• 0.5-1 mcg/kg/min initially, titrated by increments of 0.5-1 mcg/kg/min (max 10 mcg/kg/min). (Tobias JD et al, 2011)  Adult dosing 1-2 mg/hr up to max of 21 mg/hr.
        • Comes in oil-in-water emulsion containing 200 mg/ml (2 kcal/mL) of lipid
        • Onset of action 2-4 minutes with duration 5 to 15 minutes. 
        • Metabolized by rapid hydrolysis in bloo and extravascular tissue by esterases. Half-life elimination 1 minutes (terminal 15 minutes) 
      • Nitroprusside: Breaks down to release NO, nonselective vasodilator, decreases both systemic and pulmonary resistance
        • 0.3-0.5mcg/kg/min initial dose to max of 5mcg/kg/min
        • Rapid onset with peak hypotensive effect within 2 minutes
        • Cyanide poisoning, leading to severe lactic acidosis can occur after hours to days of drip. Methemoglobinemia causing acidosis is another adverse effect.
      • Nicardipine: CCB, smooth muscle relaxation and vasodilation
        • Loading dose 5-10mcg/kg, followed by infusion of 0.5-1mcg/kg/min. May increase slowly every 15 minutes to max of 5mcg/kg/min
        • Onset of action 5-15 min, peak effect 30 min - 2 hrs
        • Reflex tachycardia may occur
      • Labetalol: alpha-1 & beta blocker
        • 0.2-1 mg/kg/dose up to 40mg/dose (start at lower range) as an initial bolus dose, then 0.25-3mg/kg/hr
        • Onset of action  2-5 min, peak effect 5-15 min
        • Contraindicated in asthmatics, patients with heart failure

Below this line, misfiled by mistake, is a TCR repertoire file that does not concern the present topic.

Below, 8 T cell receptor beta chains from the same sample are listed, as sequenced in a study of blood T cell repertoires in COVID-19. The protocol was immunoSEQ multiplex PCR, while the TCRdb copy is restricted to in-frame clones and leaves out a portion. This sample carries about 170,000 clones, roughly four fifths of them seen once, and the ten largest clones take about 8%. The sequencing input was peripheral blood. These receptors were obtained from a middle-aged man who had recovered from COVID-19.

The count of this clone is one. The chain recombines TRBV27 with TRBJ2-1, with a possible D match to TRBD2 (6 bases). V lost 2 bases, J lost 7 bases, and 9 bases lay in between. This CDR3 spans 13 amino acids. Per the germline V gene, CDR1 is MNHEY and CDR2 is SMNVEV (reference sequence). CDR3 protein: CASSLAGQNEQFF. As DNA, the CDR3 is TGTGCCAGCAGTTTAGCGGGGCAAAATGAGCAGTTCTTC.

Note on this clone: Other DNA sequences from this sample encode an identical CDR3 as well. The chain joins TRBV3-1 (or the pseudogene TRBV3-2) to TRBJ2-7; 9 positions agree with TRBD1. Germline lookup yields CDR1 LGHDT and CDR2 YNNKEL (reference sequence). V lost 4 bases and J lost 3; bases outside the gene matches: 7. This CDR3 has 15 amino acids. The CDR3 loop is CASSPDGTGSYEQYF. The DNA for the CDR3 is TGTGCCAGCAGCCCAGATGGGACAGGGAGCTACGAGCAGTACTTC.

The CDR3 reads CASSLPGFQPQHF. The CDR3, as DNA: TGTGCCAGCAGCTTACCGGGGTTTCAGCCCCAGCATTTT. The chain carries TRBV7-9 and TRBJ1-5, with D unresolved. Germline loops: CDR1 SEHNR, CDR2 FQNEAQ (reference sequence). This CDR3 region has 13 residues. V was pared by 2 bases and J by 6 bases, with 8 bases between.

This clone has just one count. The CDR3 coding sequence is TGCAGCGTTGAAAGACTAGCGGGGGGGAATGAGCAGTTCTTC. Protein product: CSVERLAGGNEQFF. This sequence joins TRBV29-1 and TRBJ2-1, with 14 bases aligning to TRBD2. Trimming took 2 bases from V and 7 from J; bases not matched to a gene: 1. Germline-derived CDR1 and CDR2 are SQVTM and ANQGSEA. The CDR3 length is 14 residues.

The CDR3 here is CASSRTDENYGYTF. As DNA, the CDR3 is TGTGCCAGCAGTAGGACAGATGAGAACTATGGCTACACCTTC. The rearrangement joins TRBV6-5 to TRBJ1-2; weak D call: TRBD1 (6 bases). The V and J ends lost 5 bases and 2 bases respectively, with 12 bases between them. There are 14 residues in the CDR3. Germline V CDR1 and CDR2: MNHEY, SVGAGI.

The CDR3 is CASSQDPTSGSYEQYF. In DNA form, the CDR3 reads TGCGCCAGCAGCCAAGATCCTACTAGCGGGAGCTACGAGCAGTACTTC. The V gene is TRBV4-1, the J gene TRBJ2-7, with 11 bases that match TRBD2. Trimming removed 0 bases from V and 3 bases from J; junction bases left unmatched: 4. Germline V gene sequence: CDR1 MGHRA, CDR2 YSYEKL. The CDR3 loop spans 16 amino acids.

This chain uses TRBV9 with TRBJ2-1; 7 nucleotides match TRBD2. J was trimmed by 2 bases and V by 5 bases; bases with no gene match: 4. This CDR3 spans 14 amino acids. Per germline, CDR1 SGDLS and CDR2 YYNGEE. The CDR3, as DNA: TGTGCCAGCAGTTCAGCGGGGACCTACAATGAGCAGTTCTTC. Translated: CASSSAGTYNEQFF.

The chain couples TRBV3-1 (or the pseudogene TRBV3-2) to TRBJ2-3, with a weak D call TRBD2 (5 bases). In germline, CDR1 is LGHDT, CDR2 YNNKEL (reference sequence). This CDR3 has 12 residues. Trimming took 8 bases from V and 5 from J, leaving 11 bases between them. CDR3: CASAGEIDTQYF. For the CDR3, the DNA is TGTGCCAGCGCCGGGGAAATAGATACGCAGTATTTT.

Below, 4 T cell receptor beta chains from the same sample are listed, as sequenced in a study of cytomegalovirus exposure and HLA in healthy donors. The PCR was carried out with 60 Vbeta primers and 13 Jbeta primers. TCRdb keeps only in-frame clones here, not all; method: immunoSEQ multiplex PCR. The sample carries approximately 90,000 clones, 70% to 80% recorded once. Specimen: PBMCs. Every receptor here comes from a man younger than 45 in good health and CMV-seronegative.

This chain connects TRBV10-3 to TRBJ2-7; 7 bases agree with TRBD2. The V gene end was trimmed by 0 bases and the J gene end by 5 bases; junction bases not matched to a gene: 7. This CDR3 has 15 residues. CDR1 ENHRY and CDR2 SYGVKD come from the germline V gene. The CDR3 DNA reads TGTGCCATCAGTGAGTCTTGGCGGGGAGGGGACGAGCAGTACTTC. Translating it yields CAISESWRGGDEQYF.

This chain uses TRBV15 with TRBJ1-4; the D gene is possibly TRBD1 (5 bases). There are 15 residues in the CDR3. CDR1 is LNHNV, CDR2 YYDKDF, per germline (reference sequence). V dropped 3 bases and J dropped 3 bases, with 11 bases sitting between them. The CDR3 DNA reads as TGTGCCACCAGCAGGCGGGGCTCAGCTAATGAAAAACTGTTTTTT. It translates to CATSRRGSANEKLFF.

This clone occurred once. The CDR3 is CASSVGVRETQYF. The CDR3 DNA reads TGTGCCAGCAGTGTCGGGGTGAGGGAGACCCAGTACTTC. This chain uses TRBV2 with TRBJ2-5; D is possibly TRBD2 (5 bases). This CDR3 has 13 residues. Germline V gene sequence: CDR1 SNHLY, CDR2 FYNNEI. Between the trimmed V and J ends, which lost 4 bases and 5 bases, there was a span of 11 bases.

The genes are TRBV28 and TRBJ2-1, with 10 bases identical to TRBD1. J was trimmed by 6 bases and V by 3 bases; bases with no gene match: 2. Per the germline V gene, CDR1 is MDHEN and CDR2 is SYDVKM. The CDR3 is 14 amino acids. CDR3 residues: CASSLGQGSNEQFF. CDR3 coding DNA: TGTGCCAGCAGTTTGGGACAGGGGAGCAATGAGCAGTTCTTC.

• Second line
      • Esmolol: beta-1 agonist
        • Loading dose of 300-500mcg/kg, then infusion of 25-200mcg/kg/min, which may be increased q5-15min to max of 1,000mcg/kg/min
        • Peak effect 6-10 min, ultra short acting
        • Associated with bradycardia
        • Contraindicated in heart block, cardiogenic shock, asthma / bronchoconstriction

    • For use in hypertensive urgency only, not emergency:
      • Isradipine: CCB
        • 0.05-0.1 mg/kg/dose
        • Onset 1 hour, peak effect 2-3 hours
      • Nifedipine: CCB
        • Oral or sublingual administration only  
        • 0.25-0.5mg/kg/dose (start low due to risk of precipitous hypotension)
        • Onset 15-30 min with half life 1.5 hr
        • May cause reflexive tachycardia
      • Hydralazine: vasodilator of arterial smooth muscle  
        • Slower onset and longer acting than labetalol & nicardipine
        • 0.2-0.6mg/kg/dose
        • Onset 30 min - 2 hr, duration 1-4 hr
        • May be given q4hr
        • IV or IM
        • Volume depletion is common in hypertensive crises; consider IV crystalloid if BP is dropping excessively to assist with organ perfusion
From Singh et al, International Journal of Nephrology, 2012


1) Helfaer & Nichols, Rogers’ Handbook of Pediatric Intensive Care. 4th Edition, 2009.

2) The Fourth Report on the Diagnosis, Evaluation, and Treatment of High Blood Pressure in Children and Adolescents. Pediatrics

3) Flynn JT. Management of hypertensive emergencies and urgencies in children. UpToDate. 2015